Reggie Jackson, Oklahoma City Thunder (26.2 percent): There was only one negative to Russell Westbrook's quicker-than-expected return to action this past weekend, and that is that Jackson is no longer an early-season breakout candidate. Nonetheless, he still has plenty of value as a sixth man for the Thunder (just ask former Thunder sixth-men Kevin Martin and James Harden). That includes racking up 3s and steals. Jackson should still be a solid roster-filler in most leagues.

Tony Allen, Memphis Grizzlies (4.0 percent): He may be pushing 32, but Allen can still pile up swipes with the best of them. He snagged five Friday and at least one in each of his other two games. Granted, he does nothing else of interest, so his fantasy value is restricted to deep-leaguers, but he's a shoo-in for at least 1.5 SPG.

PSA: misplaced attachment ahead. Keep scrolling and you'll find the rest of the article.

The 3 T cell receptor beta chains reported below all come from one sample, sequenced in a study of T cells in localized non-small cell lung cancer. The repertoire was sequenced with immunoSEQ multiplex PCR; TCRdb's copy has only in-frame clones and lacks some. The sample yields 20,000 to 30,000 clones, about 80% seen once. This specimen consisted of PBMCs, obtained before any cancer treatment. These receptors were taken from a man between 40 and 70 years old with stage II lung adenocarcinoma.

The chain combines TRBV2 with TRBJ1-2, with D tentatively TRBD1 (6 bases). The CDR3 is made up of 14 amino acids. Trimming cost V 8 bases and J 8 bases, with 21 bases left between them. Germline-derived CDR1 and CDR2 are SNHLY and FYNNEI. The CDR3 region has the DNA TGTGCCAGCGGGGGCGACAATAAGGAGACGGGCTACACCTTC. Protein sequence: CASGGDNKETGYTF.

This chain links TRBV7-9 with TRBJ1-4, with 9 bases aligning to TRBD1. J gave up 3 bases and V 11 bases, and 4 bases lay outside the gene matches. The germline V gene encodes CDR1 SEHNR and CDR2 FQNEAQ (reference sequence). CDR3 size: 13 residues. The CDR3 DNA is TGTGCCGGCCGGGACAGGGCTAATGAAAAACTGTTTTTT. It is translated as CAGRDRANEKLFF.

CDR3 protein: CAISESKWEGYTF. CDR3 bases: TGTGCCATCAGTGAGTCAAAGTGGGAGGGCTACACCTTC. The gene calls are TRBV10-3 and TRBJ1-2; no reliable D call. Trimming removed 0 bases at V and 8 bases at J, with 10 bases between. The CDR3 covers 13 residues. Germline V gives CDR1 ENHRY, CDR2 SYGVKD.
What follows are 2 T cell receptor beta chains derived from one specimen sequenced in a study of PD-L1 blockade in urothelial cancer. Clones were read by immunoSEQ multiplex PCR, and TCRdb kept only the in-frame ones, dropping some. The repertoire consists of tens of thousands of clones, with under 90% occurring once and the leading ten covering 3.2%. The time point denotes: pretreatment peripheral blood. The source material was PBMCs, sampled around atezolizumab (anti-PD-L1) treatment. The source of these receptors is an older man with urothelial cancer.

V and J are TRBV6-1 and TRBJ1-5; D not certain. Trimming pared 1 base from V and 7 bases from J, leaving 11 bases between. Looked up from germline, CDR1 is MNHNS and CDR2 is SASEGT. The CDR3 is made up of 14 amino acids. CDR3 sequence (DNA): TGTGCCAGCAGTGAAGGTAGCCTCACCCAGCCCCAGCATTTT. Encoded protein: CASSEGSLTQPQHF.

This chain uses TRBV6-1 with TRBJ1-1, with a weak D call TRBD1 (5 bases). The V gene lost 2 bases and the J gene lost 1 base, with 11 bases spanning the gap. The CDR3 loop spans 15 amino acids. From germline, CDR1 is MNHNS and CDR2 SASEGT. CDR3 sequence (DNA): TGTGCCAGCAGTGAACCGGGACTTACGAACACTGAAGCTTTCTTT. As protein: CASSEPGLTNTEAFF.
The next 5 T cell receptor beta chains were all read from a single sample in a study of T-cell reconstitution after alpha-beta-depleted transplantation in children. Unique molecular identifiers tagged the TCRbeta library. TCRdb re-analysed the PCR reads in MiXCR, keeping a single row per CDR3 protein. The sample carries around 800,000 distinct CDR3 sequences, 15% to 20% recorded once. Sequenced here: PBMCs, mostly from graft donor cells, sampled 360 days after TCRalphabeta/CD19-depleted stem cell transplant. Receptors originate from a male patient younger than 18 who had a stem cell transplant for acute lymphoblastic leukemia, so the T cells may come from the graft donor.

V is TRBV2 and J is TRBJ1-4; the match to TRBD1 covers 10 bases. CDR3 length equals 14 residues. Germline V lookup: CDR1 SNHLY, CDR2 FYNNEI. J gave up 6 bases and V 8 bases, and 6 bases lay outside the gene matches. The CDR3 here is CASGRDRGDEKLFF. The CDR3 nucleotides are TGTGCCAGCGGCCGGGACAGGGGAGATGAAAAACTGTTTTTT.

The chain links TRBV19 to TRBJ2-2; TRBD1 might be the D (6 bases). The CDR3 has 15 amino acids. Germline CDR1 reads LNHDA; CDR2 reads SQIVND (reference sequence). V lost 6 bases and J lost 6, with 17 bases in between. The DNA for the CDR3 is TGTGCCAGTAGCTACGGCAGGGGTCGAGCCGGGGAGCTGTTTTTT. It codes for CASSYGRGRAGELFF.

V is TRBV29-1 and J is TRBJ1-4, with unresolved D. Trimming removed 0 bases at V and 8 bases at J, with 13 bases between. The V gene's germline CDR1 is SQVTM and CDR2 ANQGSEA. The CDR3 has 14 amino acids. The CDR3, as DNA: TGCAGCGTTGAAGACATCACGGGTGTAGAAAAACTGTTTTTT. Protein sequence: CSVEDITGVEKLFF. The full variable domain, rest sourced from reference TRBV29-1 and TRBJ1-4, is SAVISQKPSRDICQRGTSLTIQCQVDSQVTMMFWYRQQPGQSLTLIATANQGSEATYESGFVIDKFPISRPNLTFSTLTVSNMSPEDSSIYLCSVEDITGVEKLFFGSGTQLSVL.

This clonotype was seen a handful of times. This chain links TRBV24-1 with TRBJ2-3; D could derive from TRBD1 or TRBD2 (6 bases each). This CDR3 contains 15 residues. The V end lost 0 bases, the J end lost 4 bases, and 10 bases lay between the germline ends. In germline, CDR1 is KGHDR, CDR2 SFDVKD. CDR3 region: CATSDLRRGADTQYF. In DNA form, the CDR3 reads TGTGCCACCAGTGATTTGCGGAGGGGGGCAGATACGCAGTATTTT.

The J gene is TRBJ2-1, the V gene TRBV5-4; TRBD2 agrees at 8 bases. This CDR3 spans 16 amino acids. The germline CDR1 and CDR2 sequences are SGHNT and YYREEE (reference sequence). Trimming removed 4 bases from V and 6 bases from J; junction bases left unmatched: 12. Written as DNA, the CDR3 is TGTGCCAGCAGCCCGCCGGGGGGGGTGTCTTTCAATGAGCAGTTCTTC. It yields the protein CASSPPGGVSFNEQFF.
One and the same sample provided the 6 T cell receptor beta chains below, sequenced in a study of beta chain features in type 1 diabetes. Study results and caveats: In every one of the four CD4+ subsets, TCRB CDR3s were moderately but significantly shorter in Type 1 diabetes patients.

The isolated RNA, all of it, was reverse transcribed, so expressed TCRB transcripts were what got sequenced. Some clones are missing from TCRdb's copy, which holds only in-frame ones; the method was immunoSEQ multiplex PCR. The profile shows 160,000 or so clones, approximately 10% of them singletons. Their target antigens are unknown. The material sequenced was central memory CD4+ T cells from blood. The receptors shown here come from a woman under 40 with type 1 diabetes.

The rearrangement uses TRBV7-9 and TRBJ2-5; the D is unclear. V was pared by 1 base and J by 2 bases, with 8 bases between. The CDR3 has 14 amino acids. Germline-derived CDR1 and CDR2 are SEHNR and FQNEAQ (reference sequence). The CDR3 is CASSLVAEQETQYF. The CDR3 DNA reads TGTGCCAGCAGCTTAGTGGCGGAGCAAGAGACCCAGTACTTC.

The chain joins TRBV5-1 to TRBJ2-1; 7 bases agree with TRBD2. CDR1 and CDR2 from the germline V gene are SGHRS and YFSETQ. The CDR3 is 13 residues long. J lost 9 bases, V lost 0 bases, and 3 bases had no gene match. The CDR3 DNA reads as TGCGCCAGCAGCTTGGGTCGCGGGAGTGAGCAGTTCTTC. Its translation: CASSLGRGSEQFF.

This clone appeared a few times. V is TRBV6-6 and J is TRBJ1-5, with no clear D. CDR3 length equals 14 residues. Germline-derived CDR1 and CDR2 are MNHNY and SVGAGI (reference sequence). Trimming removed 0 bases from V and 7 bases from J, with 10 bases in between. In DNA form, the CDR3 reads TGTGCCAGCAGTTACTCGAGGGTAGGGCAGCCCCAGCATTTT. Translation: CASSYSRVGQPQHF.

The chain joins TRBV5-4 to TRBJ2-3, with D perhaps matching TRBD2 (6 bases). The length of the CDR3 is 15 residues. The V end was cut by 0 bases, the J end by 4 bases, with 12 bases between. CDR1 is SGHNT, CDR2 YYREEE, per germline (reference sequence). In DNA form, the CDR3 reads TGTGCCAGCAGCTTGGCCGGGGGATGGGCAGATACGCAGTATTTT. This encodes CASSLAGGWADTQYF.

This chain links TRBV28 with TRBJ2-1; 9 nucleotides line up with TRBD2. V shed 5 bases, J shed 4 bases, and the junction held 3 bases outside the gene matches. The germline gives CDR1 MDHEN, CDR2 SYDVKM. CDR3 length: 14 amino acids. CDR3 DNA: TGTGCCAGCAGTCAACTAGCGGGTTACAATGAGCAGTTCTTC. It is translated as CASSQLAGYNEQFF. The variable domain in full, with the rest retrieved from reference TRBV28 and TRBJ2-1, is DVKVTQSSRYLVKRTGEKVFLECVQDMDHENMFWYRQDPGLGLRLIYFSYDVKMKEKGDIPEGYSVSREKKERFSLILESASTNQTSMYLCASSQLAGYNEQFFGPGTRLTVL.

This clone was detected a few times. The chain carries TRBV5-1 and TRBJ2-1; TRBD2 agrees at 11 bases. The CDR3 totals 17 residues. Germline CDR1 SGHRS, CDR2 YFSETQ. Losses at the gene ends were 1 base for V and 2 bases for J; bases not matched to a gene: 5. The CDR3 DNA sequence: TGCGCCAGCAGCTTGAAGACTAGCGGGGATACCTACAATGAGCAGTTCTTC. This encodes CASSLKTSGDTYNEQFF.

Metta World Peace, New York Knicks (3.6 percent): His value is entirely dependent upon how big of a role he carves out in the Knicks rotation. He averaged 1.6 SPG last season with the Lakers, but will have to get more than 30 MPG (20.3 MPG thus far with the Knicks) to match that. Keep an eye on him, because his role may well increase sooner than later.


Arron Afflalo, Orlando Magic (73.2 percent): When he has the opportunity and is on, Afflalo can churn out terrific all-around fantasy stats. That alone is worth adding him to all rosters right now, considering his red-hot start this season. If you need 3s, though, he's been a beast, knocking down at least three 3s in each of his past three games.